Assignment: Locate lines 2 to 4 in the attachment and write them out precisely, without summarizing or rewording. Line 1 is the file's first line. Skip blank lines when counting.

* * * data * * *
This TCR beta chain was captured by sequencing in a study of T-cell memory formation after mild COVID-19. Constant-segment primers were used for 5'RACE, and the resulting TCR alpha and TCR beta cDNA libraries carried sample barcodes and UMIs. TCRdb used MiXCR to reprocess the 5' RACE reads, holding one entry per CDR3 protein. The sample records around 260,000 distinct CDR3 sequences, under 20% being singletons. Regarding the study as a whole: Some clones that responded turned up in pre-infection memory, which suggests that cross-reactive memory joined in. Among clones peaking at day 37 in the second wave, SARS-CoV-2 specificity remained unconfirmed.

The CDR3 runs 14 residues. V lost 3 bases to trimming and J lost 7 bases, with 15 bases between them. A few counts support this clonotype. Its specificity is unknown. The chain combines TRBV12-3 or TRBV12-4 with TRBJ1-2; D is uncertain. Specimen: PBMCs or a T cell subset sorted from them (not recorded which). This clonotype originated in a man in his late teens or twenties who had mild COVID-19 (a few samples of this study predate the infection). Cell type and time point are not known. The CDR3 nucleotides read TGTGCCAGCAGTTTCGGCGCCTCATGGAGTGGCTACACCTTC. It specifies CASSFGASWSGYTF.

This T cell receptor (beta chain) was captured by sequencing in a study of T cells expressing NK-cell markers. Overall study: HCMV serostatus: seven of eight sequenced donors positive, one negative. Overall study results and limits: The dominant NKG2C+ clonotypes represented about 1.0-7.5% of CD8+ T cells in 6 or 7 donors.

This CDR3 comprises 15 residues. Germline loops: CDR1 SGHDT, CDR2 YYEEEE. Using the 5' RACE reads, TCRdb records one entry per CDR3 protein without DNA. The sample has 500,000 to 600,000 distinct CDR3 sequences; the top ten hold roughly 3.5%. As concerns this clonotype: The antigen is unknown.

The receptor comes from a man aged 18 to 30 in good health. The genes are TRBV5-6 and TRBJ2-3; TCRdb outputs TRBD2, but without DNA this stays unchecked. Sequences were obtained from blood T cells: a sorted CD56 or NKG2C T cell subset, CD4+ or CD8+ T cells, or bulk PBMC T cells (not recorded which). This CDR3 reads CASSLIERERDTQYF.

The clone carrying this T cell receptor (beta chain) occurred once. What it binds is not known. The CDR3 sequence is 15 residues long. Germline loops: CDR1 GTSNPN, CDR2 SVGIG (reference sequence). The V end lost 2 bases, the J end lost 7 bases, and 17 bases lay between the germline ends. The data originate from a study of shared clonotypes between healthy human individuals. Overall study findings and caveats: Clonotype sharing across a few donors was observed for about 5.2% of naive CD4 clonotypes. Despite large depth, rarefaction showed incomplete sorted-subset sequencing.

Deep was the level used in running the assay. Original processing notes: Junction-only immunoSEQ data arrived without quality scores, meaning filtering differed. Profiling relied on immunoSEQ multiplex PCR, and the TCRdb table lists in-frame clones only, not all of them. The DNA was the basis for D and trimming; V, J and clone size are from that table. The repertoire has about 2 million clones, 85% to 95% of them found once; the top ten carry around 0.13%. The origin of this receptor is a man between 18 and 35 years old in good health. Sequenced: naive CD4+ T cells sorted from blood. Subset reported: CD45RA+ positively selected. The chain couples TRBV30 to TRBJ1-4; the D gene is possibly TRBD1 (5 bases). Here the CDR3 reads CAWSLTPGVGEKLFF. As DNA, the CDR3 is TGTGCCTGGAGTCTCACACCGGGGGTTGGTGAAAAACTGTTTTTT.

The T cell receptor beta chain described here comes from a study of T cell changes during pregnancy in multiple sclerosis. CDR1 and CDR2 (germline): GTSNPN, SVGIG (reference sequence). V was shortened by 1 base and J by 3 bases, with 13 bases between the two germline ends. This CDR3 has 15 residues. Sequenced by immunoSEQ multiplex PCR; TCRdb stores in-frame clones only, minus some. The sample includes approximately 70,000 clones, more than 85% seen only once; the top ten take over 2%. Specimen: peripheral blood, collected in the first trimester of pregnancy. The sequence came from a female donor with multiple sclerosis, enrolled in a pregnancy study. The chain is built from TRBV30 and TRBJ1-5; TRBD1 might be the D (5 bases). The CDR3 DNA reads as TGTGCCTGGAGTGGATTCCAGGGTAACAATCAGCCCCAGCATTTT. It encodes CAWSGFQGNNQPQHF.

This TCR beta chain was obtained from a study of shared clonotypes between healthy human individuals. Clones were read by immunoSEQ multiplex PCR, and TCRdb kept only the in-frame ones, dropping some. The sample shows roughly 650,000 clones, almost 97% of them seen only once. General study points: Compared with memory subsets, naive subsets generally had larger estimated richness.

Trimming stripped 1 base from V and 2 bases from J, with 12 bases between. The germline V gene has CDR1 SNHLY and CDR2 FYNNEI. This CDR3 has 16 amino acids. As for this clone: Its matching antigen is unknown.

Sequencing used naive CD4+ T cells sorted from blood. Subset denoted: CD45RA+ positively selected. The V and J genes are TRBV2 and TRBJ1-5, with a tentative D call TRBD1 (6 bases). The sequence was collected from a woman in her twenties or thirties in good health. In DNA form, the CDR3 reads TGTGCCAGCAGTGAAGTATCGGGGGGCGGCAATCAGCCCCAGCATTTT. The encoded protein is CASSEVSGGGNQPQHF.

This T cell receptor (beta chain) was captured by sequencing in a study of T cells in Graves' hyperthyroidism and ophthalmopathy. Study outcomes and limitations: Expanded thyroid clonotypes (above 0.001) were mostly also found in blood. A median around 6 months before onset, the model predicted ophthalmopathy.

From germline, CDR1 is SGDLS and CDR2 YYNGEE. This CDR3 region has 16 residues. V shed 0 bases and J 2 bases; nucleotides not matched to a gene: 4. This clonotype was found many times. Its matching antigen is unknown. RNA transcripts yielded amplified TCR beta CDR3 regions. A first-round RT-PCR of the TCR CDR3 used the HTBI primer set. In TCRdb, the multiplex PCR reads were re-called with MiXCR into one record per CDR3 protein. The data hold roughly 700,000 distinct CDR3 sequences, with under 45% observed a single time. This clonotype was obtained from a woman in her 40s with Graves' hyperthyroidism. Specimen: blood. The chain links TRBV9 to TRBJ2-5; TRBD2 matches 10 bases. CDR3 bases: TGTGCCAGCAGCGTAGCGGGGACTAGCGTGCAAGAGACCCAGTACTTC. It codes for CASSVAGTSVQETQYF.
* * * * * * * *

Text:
The CDR3 runs 14 residues. V lost 3 bases to trimming and J lost 7 bases, with 15 bases between them. A few counts support this clonotype. Its specificity is unknown. The chain combines TRBV12-3 or TRBV12-4 with TRBJ1-2; D is uncertain. Specimen: PBMCs or a T cell subset sorted from them (not recorded which). This clonotype originated in a man in his late teens or twenties who had mild COVID-19 (a few samples of this study predate the infection). Cell type and time point are not known. The CDR3 nucleotides read TGTGCCAGCAGTTTCGGCGCCTCATGGAGTGGCTACACCTTC. It specifies CASSFGASWSGYTF.

This T cell receptor (beta chain) was captured by sequencing in a study of T cells expressing NK-cell markers. Overall study: HCMV serostatus: seven of eight sequenced donors positive, one negative. Overall study results and limits: The dominant NKG2C+ clonotypes represented about 1.0-7.5% of CD8+ T cells in 6 or 7 donors.

This CDR3 comprises 15 residues. Germline loops: CDR1 SGHDT, CDR2 YYEEEE. Using the 5' RACE reads, TCRdb records one entry per CDR3 protein without DNA. The sample has 500,000 to 600,000 distinct CDR3 sequences; the top ten hold roughly 3.5%. As concerns this clonotype: The antigen is unknown.